Oh - and I love your angel. She gives me an immediate, visceral sense of warmth, comfort and welcome.

Ames said...

The whole "socialization" issue is so ludicrous on so many levels, it is just insane.

Yea, sure, I'll send my kid to a "real" school so she can learn to "socialize". She'll be a semi-literate, but, darn it, she'll know how to socialize.

Geez, you were far more gracious than I would have been.

I would tend to pay better attention to the naysayers if they had a legitimate concern. For example, "No home-schooler I ever met could read."

Ames said...

p.s. the angel is gorgeous.

dropstitchknitter said...

I think it's great you took the high road and didn't feel the need to try to explain to her that every parent has the right to have their child educated the best way for them and their family - good for you! Besides....I'm quite sure you were never even seeking her "approval" in the first place!

Geek Knitter said...

I'd have leaned towards option 4... and then taken the high road. I think as long as your kids love learning they're going to be a leg up on a lot of others.

Are they happy? Then carry on (not that you need my approval).

Love your angel!

Valerie said...

Shan, I would love to have a cuppa tea with you! Was blown away by your statement: "my role as a female is largely concerned with escaping the notice of predators"...a line that could be a premise for an entire novel. Oh wait...Margaret Atwood did that in Catseye.

I love your angel and am sure the hostess will love to have you back. As for the other lady...meh.

lizbon said...

I'd like to leave a really thoughtful and erudite comment, but all I can think of is Amen.

And I wish I'd been there to back you up. (Though I'd have had a hard time holding my tongue.)

Dave Hingsburger said...

Shannon,

I think I had that teacher in school, she was the kind that was annoyed by creativity and was startled by insight. Socialization ... does that have the same number of letters as victimization ... oh it does, how odd.

kate said...

We have had enough conversations on education that we understand each other, I think, and the choices we each make on educating our children.

I want to say instead .... I truly love your angel.

Michelle said...

I don't comment often, but I feel compelled to chime in here and say good for you for being the polite one. She's probably also the type to say things like "Are these all yours?", "You're not going to have any more, are you?", and "I liked your hair better before you cut it all off". No way would you have changed her mind, and she would likely have just gotten louder and more obnoxious.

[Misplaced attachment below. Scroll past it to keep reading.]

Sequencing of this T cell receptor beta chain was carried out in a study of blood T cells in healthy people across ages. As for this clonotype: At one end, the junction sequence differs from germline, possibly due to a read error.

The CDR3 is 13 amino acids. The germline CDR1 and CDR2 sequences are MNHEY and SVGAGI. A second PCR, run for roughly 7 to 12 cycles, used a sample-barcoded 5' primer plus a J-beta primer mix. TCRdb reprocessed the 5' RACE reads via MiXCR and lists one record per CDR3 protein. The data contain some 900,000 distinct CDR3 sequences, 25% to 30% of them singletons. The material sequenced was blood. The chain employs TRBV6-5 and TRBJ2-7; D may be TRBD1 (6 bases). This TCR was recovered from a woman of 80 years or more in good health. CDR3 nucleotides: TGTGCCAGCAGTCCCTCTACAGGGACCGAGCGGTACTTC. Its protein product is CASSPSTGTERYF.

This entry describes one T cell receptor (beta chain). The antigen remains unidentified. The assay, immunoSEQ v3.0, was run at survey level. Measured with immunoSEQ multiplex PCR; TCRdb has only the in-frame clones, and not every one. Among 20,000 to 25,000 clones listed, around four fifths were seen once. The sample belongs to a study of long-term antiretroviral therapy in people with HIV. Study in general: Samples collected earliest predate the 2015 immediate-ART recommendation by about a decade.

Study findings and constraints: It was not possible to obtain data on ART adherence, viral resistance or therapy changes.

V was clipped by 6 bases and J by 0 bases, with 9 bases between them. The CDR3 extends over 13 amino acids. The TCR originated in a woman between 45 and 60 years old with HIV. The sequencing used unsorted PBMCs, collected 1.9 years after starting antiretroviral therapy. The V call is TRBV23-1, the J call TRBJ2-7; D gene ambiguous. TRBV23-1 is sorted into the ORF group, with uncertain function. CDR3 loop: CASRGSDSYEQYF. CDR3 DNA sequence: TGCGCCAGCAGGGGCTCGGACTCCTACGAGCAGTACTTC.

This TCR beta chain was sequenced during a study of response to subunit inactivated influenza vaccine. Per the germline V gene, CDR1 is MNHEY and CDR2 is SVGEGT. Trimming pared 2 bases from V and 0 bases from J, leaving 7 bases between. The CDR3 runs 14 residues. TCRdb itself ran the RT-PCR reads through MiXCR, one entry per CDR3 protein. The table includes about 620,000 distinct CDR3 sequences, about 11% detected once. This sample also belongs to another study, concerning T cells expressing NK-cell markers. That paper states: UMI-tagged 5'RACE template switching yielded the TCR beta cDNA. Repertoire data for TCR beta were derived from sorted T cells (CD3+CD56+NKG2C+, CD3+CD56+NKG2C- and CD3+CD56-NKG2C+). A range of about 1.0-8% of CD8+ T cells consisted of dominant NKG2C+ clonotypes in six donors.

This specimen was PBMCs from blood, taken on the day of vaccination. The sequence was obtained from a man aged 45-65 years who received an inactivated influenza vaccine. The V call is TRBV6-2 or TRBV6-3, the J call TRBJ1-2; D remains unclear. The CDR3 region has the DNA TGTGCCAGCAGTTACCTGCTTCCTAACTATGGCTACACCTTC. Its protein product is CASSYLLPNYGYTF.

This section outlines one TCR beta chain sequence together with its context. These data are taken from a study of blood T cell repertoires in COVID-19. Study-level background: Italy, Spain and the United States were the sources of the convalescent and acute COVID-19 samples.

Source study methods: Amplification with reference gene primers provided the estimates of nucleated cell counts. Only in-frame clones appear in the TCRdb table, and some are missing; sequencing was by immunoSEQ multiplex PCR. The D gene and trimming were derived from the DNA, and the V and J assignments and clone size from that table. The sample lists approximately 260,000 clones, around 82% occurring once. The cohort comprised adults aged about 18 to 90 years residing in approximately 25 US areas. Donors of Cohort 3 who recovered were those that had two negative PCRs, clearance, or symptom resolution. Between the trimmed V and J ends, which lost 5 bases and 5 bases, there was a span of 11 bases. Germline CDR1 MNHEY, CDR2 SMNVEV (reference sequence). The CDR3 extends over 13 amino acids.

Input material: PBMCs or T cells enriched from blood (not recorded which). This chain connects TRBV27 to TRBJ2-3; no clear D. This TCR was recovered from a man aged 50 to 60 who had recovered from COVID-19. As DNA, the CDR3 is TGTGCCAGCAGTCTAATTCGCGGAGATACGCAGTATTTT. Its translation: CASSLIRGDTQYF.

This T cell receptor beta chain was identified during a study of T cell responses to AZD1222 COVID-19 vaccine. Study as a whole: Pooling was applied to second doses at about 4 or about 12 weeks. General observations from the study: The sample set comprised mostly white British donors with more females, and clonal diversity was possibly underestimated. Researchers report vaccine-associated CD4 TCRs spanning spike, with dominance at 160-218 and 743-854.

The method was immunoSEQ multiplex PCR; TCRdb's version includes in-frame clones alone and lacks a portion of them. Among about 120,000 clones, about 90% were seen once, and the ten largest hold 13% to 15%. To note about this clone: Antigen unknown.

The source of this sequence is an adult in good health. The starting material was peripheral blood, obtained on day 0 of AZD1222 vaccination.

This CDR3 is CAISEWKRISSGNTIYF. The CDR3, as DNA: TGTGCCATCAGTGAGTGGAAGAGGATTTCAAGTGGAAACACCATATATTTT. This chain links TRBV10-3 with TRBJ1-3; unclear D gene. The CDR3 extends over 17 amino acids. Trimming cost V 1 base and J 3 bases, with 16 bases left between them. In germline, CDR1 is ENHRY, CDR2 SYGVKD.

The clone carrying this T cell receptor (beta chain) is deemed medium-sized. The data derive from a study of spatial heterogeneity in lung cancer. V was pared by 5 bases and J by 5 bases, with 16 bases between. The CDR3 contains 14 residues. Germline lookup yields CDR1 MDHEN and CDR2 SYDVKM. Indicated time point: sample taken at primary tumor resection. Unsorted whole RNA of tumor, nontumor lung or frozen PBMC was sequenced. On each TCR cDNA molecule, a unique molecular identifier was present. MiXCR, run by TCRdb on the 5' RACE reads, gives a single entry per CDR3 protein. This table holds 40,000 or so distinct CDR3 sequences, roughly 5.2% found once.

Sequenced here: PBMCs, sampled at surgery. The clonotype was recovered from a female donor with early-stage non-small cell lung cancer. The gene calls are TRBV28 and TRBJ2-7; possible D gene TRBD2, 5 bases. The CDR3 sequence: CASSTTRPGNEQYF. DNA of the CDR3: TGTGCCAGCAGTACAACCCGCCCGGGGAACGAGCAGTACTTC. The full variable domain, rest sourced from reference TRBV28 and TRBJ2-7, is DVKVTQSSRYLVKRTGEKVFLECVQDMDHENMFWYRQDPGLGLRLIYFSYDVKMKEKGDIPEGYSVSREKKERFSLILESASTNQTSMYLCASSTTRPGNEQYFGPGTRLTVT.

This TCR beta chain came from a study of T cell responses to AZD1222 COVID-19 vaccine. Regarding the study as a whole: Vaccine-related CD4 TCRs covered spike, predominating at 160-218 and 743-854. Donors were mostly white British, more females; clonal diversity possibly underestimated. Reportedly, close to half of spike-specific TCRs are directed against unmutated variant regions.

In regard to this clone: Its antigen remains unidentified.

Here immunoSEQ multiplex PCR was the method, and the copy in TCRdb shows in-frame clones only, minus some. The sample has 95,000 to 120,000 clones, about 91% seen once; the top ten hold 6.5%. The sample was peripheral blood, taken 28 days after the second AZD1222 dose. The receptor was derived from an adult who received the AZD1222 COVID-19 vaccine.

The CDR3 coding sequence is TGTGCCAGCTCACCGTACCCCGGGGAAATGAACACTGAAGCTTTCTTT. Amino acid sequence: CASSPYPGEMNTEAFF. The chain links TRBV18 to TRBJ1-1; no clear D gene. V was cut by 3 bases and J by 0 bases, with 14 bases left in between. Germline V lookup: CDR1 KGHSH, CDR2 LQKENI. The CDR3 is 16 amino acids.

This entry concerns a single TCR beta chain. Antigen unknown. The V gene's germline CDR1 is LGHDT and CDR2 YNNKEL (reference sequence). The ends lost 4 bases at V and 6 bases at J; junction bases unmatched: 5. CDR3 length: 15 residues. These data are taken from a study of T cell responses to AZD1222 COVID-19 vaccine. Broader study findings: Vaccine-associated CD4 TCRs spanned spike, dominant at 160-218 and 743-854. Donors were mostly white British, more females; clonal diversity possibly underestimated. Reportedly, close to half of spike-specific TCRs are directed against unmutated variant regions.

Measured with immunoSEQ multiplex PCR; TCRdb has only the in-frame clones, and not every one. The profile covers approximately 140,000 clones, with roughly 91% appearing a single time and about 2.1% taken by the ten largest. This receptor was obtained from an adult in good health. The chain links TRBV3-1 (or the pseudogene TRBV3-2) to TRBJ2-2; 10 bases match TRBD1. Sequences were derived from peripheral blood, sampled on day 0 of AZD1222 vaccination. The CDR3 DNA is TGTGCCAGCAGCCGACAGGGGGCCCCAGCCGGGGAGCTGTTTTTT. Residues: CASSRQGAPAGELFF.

Gena said...

It sounds like we shared the same educational experience. I worry about my own future kids having to deal with all the socialization problems I had in school.

Good for you for taking the high road and for doing what's best for your own children.

Wendy said...

Loved your post Shannon! Wow, I can't believe the nerve of some people. I admire you for taking the high road, as I don't think I would have been able to.

Jadekitty said...

As a home-schooled child, I am very happy that my parents spared me a public education. Thank you for thinking of your children :)

Terri said...

Good for you! I have been dealing with the homeschool questions for 11 years now. Does not seem to matter that my two oldest are in college. One of them a college that any traditionally schooled child would give up a limb to attend. Somehow it is still not good enough for people.

Keep wearing your purple wings and know that you are doing the right thing.

Tabatha said...

You are awesome! I took the low road the other day and I feel not so great about it now whereas you have the confidence of knowing you did the right thing.

Good post!

Gwen said...

Thanks for this.

faerie finder said...

ah!!!!!
im so sorry that person was horrible!!!!!!
you should have told her:
"i keep them home to save
them from people like YOU!"
predators.

i too spent a few years ducking into
the bathroom and pulling my feet
up onto the seat to avoid lunchtime
horrors. school is flat out unbearable.
its bad enough with the kids.. but then
you have teachers like that woman who
make it even worse!

i love your angel
you should have tacked it to her head.
wait no, shes not worth it :)
xo

Jenny said...

I can't believe some people!
I didn't have a negative experience going to a public school. I actually loved school. My boys go to public school and are loving it as well. With that being said, I think it boils down to what YOU as a parent want to do for your child. It's not my place to tell you what you should be doing. I've seen in the public school system children falling through the cracks and that is awful. Luckily we haven't had to face any of these issues...otherwise I'd rethink their education plan. I know I'd never have the patience or skill to homeschool my kids. You should be applauded for taking the time and effort in doing son!

Stace' said...

On just about every report card I received as a kid, the teacher would comment "Please inform Stacey that school isn't the appropriate place to socialize". So, which is it?

This is now my canned response to the argument. It's a show stopper.

Annalea said...

Everything I've typed so far feels stilted and formal. You're just one of the neatest, and most thoughtful, women I've had the good fortune to run into. Thanks so much for today's post. :o)

--Annalea, a fellow recover-er.